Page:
Summary: What was the essence of the Gospel of the Kingdom? Jesus came preaching a gospel which cut across the norms of the day. He still proclaims a gospel that is radical, unconventional and controversial.

The Gospel of the Kingdom

Matt 4:23

And Jesus went about all Galilee, teaching in their synagogues, preaching the gospel of the kingdom, and healing all kinds of sickness and all kinds of disease among the people

Ben Hur, Gladiators – epic Hollywood blockbusters depicting the glory and grandeur of the Roman Empire. But not only the glory and the grandeur – also the excesses and evil that resided under this government.

The Roman Empire, captured in the classic 6 Volume historical tome by Gibbons, The History of the Decline and Fall of the Roman Empire, is synonymous with might, power and cruelty. Described in biblical prophecy as the kingdom represented by legs of iron in the image of Daniel 2 and by iron teeth in the beast of Daniel 7.

And certainly, the Roman Empire lived up to this reputation. Sweeping across England, Europe, Asia Minor and the Middle East, it consolidated its territory, eliminating all opposition with a ruthlessness that was unparalleled in any nation before it – surpassing the might, glory and cruelty of the Babylonian, Persian and Grecian empire that had preceded it.

And into one of the remote provinces of this empire, ruled by corrupt governors and ambitious collaborators, comes a rabble-rousing, hairy, camel-skin-wearing, fearless preacher declaring – “Repent, for the Kingdom of Heaven is at hand!” (Mt 3:1).

And to the gates of the courts of the king and the governor, his message resounded. Up to the temple where his message shook the colossal pillars. Down to the humblest mud-plastered, flat-roofed dwellings in the rural towns where hard-pressed subjects of the Roman government – taxed into poverty by corrupt tax-collectors who doubled their burdens by fleecing the citizens of Israel through the taking of a generous portion for themselves; becoming rich, opulent and despised – all the way to these pitiful peasants, his message was heard:

“Repent, for the Kingdom of Heaven is at hand!”: an alternate kingdom that would, in their minds, overthrow the Roman Empire – to be replaced by the Kingdom of God.

The Roman oppressors were used to periodic uprisings – zealots and freedom fighters that were determined to throw off the yolk of Roman oppression. But with every uprising, the Roman soldiers would respond ruthlessly, ensuring that the threat was quickly, violently and effectively quelled. Blood would flow and the crosses outside Jerusalem would be raised to display the trophies of war –serving as a stark reminder of the fate of those who stood up to the Roman occupying forces as they suffered an excruciating and lingering death.

But this was a different rebellion: the Roman and Jewish spies warily observed as its leader proclaimed the imminent setting up of a new kingdom: “Repent, for the Kingdom of Heaven is at hand!”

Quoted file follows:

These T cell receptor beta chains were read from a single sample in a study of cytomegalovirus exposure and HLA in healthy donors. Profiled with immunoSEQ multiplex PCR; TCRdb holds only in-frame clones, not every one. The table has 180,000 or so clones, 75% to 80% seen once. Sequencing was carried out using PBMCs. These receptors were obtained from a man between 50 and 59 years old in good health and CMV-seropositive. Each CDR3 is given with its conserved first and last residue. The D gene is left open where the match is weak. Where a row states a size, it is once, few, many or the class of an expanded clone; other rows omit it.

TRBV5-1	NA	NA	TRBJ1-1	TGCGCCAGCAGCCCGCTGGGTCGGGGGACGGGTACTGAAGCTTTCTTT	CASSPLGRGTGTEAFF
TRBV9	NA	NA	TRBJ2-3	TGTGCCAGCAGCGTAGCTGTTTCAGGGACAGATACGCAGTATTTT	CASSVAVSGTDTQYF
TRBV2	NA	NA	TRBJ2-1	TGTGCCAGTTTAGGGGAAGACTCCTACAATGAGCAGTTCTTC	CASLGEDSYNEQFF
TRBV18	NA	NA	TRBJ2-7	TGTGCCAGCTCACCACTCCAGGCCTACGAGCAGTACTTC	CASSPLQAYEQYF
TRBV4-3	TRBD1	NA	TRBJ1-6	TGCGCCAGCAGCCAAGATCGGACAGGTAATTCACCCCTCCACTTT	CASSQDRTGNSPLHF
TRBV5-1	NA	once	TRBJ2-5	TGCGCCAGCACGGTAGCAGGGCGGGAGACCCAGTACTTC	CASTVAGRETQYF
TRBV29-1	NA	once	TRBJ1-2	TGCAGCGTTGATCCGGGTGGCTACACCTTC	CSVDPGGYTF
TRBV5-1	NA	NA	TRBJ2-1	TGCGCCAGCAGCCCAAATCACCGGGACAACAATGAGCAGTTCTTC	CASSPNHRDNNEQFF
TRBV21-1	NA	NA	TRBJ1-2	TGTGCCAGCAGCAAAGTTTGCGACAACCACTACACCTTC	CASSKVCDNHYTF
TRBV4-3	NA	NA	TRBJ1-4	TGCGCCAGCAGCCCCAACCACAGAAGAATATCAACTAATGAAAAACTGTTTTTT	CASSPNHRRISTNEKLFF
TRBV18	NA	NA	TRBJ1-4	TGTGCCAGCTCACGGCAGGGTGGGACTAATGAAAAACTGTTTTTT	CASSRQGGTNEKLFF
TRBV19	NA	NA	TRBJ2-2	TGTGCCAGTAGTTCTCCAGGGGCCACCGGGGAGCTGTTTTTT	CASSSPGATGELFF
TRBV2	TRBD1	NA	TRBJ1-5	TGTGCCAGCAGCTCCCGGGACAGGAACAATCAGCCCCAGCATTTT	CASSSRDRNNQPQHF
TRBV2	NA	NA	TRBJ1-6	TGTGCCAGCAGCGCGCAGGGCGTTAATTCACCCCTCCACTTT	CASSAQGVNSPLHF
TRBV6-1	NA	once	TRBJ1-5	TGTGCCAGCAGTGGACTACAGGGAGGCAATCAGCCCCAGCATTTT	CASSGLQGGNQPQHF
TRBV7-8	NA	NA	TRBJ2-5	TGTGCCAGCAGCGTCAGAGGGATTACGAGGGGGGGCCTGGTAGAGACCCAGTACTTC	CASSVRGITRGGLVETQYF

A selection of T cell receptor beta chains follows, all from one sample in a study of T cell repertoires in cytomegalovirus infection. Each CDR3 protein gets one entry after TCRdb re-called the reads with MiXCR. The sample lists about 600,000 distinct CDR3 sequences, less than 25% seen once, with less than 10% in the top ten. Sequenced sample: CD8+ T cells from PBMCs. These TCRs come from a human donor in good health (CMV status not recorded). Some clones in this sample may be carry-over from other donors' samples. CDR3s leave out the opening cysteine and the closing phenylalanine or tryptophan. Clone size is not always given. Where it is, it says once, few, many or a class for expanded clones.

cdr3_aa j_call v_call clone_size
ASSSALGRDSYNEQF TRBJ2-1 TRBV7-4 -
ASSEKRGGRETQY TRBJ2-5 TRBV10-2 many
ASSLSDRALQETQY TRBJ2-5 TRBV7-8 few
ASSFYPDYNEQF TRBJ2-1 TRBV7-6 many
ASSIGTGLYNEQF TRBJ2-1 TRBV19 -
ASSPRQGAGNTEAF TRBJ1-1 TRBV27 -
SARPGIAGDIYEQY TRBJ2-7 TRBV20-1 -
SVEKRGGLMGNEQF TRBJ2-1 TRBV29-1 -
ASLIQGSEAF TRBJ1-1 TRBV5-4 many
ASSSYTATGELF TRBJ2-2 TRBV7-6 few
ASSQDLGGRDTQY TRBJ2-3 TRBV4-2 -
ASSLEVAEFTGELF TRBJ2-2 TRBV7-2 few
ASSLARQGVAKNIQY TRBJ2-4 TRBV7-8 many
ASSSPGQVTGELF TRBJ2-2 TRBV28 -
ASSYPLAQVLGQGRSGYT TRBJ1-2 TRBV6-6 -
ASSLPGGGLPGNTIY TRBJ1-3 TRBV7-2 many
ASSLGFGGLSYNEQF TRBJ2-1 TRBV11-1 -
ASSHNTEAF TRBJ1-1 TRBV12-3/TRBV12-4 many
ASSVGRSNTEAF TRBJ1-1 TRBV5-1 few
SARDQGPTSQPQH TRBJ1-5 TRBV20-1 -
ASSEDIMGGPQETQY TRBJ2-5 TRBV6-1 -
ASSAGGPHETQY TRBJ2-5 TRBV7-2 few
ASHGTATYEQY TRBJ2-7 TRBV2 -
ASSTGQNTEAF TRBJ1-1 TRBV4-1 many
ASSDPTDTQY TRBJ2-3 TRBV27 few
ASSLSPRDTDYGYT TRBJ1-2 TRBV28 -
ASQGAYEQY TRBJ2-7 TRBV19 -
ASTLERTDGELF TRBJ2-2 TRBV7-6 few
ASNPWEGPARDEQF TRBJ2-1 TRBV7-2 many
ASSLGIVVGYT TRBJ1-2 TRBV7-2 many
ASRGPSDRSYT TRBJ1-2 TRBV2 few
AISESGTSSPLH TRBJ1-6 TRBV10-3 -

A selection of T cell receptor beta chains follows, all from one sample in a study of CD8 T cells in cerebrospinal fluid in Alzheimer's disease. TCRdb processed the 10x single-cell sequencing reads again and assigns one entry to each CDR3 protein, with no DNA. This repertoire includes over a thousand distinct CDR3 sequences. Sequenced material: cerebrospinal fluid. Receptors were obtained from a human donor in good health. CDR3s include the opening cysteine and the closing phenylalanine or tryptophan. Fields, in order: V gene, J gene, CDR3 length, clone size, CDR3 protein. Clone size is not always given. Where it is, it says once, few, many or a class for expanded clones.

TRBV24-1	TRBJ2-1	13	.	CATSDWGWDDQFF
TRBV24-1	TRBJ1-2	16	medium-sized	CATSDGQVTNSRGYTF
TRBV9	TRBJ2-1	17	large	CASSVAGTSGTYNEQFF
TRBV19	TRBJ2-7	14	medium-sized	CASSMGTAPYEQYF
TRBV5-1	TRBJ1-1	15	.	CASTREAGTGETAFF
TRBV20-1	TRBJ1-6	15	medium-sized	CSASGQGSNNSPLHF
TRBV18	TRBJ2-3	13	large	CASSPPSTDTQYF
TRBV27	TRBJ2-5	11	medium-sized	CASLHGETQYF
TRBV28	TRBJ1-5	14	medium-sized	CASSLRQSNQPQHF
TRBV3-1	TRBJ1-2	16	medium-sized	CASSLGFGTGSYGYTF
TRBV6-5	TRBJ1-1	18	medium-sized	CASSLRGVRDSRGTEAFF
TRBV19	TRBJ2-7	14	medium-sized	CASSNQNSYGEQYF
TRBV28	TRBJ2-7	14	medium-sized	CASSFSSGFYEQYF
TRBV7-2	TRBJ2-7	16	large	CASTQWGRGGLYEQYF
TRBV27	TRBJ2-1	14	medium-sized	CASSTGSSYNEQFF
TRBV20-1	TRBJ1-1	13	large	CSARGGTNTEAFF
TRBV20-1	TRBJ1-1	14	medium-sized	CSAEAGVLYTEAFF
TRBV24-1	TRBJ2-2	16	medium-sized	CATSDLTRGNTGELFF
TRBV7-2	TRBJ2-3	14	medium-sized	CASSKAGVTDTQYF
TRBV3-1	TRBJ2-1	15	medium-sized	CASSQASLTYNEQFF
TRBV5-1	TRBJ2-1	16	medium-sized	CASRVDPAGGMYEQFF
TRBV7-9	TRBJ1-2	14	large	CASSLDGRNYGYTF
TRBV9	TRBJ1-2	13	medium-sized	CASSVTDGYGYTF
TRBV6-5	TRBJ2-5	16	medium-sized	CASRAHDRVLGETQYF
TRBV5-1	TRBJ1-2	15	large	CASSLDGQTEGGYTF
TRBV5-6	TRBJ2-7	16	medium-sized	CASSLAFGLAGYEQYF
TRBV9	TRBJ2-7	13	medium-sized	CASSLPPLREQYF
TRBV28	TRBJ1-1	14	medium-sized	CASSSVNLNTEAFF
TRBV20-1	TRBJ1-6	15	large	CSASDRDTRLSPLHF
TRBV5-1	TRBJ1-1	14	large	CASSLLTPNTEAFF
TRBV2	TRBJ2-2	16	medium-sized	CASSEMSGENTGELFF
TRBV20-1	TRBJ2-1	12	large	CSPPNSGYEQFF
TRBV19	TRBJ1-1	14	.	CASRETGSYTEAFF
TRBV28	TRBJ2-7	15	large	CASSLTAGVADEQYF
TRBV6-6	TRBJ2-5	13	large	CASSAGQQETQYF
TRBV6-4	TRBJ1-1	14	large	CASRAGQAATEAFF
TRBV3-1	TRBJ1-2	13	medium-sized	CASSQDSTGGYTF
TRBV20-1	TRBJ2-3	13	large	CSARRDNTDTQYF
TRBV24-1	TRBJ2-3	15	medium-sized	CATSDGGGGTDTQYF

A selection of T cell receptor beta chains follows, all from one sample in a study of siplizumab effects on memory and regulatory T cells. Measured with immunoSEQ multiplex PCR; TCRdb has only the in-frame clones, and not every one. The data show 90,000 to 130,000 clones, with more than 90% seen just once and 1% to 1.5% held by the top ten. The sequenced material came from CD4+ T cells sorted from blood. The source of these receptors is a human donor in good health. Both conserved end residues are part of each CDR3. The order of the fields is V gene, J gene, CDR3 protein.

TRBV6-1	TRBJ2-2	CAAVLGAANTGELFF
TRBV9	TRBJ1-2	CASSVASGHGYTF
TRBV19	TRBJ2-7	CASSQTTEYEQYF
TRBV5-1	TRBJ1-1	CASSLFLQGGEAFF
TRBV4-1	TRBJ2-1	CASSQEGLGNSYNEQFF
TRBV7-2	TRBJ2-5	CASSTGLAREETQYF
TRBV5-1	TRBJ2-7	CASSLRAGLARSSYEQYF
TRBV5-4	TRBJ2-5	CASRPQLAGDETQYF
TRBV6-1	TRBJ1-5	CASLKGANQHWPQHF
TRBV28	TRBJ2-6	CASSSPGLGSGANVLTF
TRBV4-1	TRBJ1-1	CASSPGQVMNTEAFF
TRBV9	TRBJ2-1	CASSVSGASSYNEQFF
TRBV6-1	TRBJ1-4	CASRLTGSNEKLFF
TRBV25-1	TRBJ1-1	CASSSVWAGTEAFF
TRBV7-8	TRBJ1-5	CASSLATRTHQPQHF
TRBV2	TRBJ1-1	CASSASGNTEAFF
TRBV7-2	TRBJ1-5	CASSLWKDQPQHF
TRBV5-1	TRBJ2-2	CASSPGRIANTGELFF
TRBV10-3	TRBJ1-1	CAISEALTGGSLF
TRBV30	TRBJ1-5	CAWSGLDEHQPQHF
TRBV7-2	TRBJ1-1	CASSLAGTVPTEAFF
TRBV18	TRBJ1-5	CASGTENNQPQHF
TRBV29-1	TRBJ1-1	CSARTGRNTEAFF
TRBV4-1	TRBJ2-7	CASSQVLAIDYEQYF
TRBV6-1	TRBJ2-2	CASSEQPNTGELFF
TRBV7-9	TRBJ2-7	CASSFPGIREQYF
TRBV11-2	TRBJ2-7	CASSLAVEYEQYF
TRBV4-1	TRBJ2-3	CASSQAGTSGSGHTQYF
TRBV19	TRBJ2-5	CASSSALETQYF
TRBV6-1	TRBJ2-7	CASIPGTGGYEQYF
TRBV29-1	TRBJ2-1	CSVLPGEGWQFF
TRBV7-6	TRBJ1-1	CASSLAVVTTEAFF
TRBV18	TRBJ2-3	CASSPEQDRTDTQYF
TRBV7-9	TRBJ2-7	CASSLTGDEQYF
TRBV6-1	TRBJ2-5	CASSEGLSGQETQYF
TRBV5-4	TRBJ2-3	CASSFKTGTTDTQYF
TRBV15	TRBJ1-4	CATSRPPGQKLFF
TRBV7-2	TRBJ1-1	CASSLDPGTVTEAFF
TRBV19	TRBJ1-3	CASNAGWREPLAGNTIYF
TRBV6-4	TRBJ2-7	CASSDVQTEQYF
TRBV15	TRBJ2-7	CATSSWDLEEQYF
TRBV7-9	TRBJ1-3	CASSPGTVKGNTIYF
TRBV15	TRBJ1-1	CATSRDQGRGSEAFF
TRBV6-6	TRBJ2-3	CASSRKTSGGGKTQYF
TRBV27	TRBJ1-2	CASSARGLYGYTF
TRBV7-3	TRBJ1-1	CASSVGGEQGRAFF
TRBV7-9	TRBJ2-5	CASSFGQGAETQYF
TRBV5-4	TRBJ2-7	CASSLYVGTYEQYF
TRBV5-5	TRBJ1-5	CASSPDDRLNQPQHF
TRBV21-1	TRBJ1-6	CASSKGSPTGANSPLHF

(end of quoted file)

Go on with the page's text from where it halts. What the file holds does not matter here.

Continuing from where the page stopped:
Its leader was standing waist-deep in the waters of the Jordan river, inviting the citizens to come to be baptized; its leader was denouncing the sins of the religious leaders, calling them a “Brood of vipers . . .!” Mt 2:7; its leader was equally fearless in denouncing the excesses and corruption of the court of King Herod; its leader was proclaiming that he was but the forerunner of Someone whose sandals he was not worthy to carry – a revolutionary leader proclaiming the coming of a greater Leader; One who would be even more revolutionary than him; One who would usher in this new Kingdom – the kingdom of heaven.

And one day, John the Baptist – the rabble-rousing, bearded preacher; the voice crying in the wilderness – sees the Leader coming in his direction; the One whom the Jews had been waiting for; the One whom the prophets had written about; the One whom they, for centuries, had sat around campfires talking about in hushed tones; the Messiah that they had been praying for; the One who would deliver them from the Roman yolk of oppression; the One who would re-establish the throne of David that would exceed the glory days of Solomon; the One who would usher in a reign of peace and prosperity. The One whom they called The Christ; the One whom the angels declared would be called Jesus, “for He will save His people from their sins.”

And so John calls out in words that resounded over the hills of Judea; that echoed through the halls of the palace of Herod; that rumbled through the temple in Jerusalem; that chillingly reached the ears of the governor and was passed on to Caesar; words that shook the very foundations of the gates of hades and caused Satan and his minions to tremble; “Behold the Lamb of God who takes away the sin of the world!” John 1:29

And thus began the ushering in of a new Kingdom – the Kingdom of God. The ushering in of a new regime lead by a fearless freedom fighter. And as with other freedom fighters, he was not afraid to stand up to the leaders of the day – radical, unconventional, controversial.

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